increasing sense of micromanaging will generally put your job in jeopardy. It is questionable as to whether or not GM Ted Thompson was being genuine in his efforts to give Sherman a fair chance, or to field a winning team, but as a result, the crosshairs will now shift to the man who will be the most tenured man-in-charge within one year: a new head coach combined with a new team president means Ted Thompson will bear the brunt of any future failings.
Some coaches have been mentioned, and perhaps, Thompson only threw away four cards, keeping his ace in the hole, defensive coordinator Jim Bates, who revitalized the defense with fundamentals and emotion this past season. Fan response (and even Thompson) has indicated that the "anti-Sherman" traits are desired for our new head coach: a fiery, emotional coach with that extra spark. Bates would fit the bill, but with Thompson's constant assertation that it is time to "go in a new direction", it seems unusual that he would then award the head coaching job in-house.
Thompson, to his credit, has asserted repeatedly that he is going into this process with an open mind, and without any pre-concieved notions as to who he wants or any specific traits he wants in a new head coach, other than having "that extra spark". This means, also, that we're hopeful he's a good judge of talent, both of players and of the man he chooses to lead them. Ron Wolf and Bob Harlan have become villified lately for their role in promoting Mike Sherman to the dual role of head coach and general manager in 2001, a move that some interpret as accelerating Sherman's love for control, like giving a free bar to an alcoholic. Thompson now must take accountability, one of his favorite words, for choosing the man and players that will replace the man who brought us three division championships.
My biggest fear, however, is trying to find the anti-Sherman, as it has been decided the cerebral, planned, charts-and-graphs approach to coaching is what needs changing. However, we've been down this road before. When Ray Rhodes was relinquished of his coaching duties after an 8-8 season, Bob Harlan and Ron Wolf gave in to looking for the "Anti-Rhodes"...someone to counter the laid-back lackof planning and discipline that Ray became notorious for.
Who did we get as the "Anti-Rhodes"? Mike Sherman.
Perhaps one of Sherman's greatest faults was surrounding himself with folks he knew would agree with him, particularly at the coordinator positions. Ed Donatell, Bob Slowik, and Tom Rossley all seemed to be cogs in the machine, extensions of Sherman's managing style, yes-men who followed his style of sticking to the game plan, regardless of circumstances; of side-stepping widely around Brett Favre, when he desperately needed little more than some frank guidance and direction; and allowing Sherman to run the show, right or wrong.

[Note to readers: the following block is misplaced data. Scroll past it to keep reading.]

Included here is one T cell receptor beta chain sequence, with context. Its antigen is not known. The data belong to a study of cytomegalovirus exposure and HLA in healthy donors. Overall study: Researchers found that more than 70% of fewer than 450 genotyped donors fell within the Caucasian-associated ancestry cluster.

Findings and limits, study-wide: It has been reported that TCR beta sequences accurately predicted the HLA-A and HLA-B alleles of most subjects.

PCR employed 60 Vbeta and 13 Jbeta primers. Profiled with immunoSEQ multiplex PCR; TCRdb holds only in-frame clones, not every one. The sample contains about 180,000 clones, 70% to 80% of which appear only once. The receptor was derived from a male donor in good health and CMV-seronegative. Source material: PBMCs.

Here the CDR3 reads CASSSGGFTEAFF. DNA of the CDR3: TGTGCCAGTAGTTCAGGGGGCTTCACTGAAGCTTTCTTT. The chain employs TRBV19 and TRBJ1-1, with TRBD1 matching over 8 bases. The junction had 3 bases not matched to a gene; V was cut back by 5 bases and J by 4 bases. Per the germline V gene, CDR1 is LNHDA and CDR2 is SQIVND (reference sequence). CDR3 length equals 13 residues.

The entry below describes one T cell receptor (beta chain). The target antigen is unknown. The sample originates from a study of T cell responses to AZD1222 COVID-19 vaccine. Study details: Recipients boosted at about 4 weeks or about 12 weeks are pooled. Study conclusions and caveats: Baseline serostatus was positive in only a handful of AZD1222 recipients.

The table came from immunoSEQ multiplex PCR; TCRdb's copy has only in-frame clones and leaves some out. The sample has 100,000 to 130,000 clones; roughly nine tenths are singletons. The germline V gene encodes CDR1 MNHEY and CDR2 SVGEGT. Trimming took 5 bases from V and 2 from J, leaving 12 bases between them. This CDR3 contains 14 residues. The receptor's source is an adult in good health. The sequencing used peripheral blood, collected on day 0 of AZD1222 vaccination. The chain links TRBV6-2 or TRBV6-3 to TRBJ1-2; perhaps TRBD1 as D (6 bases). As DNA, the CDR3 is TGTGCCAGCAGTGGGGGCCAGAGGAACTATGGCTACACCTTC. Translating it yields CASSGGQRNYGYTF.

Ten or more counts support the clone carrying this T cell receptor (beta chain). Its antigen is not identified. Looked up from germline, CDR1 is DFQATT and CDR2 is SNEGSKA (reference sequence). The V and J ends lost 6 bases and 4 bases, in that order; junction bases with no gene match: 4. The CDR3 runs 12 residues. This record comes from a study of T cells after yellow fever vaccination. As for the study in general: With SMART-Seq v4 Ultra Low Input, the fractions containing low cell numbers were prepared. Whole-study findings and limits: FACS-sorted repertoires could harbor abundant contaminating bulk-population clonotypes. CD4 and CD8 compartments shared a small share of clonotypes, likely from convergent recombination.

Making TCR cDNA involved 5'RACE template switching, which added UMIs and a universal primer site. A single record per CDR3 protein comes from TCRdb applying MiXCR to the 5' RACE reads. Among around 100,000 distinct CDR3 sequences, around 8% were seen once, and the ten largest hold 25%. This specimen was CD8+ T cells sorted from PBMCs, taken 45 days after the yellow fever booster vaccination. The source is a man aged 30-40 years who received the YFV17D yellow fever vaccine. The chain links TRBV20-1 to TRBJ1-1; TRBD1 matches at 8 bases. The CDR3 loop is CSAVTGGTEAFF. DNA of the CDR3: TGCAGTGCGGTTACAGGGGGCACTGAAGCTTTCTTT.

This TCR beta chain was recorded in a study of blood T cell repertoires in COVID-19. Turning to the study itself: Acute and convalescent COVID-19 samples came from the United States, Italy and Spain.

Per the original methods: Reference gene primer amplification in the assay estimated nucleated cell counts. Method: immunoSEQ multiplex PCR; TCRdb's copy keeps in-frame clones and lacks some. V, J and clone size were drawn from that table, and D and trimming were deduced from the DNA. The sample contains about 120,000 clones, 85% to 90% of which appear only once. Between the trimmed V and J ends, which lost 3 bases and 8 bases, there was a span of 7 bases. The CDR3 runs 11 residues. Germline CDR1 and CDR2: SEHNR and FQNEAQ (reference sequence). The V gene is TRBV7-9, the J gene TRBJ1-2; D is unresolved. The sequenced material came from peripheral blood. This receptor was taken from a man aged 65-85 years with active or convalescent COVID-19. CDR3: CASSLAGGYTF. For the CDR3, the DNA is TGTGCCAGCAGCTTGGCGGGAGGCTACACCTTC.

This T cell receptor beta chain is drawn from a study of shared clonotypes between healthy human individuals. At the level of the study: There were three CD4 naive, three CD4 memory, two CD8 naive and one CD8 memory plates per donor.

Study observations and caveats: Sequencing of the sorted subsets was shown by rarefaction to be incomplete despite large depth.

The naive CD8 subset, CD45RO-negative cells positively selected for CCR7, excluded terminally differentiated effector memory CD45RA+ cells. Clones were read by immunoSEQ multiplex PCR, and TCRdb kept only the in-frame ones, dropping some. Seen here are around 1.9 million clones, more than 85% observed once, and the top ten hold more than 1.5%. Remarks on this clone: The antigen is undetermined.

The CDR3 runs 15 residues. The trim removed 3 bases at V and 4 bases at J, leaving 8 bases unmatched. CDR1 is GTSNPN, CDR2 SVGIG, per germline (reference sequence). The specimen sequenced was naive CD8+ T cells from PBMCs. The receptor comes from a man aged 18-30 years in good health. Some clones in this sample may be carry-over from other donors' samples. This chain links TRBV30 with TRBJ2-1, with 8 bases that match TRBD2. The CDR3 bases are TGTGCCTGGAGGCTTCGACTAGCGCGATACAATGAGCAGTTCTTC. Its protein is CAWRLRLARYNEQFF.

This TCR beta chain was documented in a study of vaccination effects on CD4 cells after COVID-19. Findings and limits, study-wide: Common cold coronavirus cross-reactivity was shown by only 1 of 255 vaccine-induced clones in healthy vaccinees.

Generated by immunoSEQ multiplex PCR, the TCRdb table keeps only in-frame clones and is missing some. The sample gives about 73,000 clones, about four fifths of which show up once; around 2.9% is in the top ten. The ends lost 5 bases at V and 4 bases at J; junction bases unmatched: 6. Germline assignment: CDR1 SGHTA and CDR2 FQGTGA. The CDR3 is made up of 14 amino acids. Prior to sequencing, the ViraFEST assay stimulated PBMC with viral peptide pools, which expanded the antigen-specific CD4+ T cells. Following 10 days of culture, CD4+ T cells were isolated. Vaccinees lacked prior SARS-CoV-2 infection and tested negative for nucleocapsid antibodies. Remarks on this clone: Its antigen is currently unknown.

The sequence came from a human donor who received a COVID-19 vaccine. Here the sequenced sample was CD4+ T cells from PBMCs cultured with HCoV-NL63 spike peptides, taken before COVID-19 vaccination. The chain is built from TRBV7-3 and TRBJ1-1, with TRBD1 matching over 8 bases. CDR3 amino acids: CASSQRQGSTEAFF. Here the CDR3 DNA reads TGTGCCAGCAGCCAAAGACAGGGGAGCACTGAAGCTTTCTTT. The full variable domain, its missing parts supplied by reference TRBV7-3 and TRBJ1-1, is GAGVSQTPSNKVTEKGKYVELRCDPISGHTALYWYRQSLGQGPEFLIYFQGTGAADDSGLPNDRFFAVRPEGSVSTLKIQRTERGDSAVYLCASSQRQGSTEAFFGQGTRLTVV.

The best late move Sherman made was hiring Jim Bates as his defensive coordinator, a man very different from himself. One can just picture meetings of the top brass, in which Sherman was used to being the only voice heard, now to hear a gruff voice giving his opinions too. But the contrast provided balance to the defense this season, something desperately needed. The intellectual, organized practice-it-like-its-written-down mantra of the head coach now had its counter: a fiery, emotional, practice-it-like-you-play-it leadership in its defensive coordinator.
What if Tom Rossley was let go, and a similar personality to Bates was brought in to run the offense emphasizing accountability, execution, flexibility, and willingness to tell Brett Favre to make the safe read, not the big play?
Full House? Could be. We'll never know.
But that idea of balance is what should be looked at today. In the 1990's, Mike Holmgren had that balance in his staffing. He, the head coach, was the ego, the id of the team. Fritz Shurmur was the heart, the spirit of the team. Sherm Lewis the intellecutal x's and o's guy. That balance proved to be worthy of winning a Super Bowl.
If Jim Bates is made head coach, he will want structured, accountable guys at his coordinators, taking on the needs of players that his emotional rah-rah side doesn't reach. It's like any relationship: opposites attract because all seek balance. When the weights are tipped too much to one side, as it was during the past several seasons under Sherman's tenure, you can't make the equations balance every time.
In whomever we look to lead this team, though, it is important that Ted Thompson realizes this is now his most critical decision he will make in his career. Ron Wolf made two very risky moves his first year as general manager in 1992: no, not firing Lindy Infante, but trading a first-round pick for a third-string quarterback, and sending a second-round pick for an offensive coordinator a team didn't want to lose. Had either of those moves not paid off, Wolf would never have achieved the cult status he enjoyed.
Thompson now has his Favre/Holmgren to find, or risk finding his first decision, firing Sherman, to be the biggest mistake.
Hopefully, he tries to find the best balance of coaches to run this team, because the "anti-Sherman" isn't going to be any more successful than Sherman was as the "anti-Rhodes".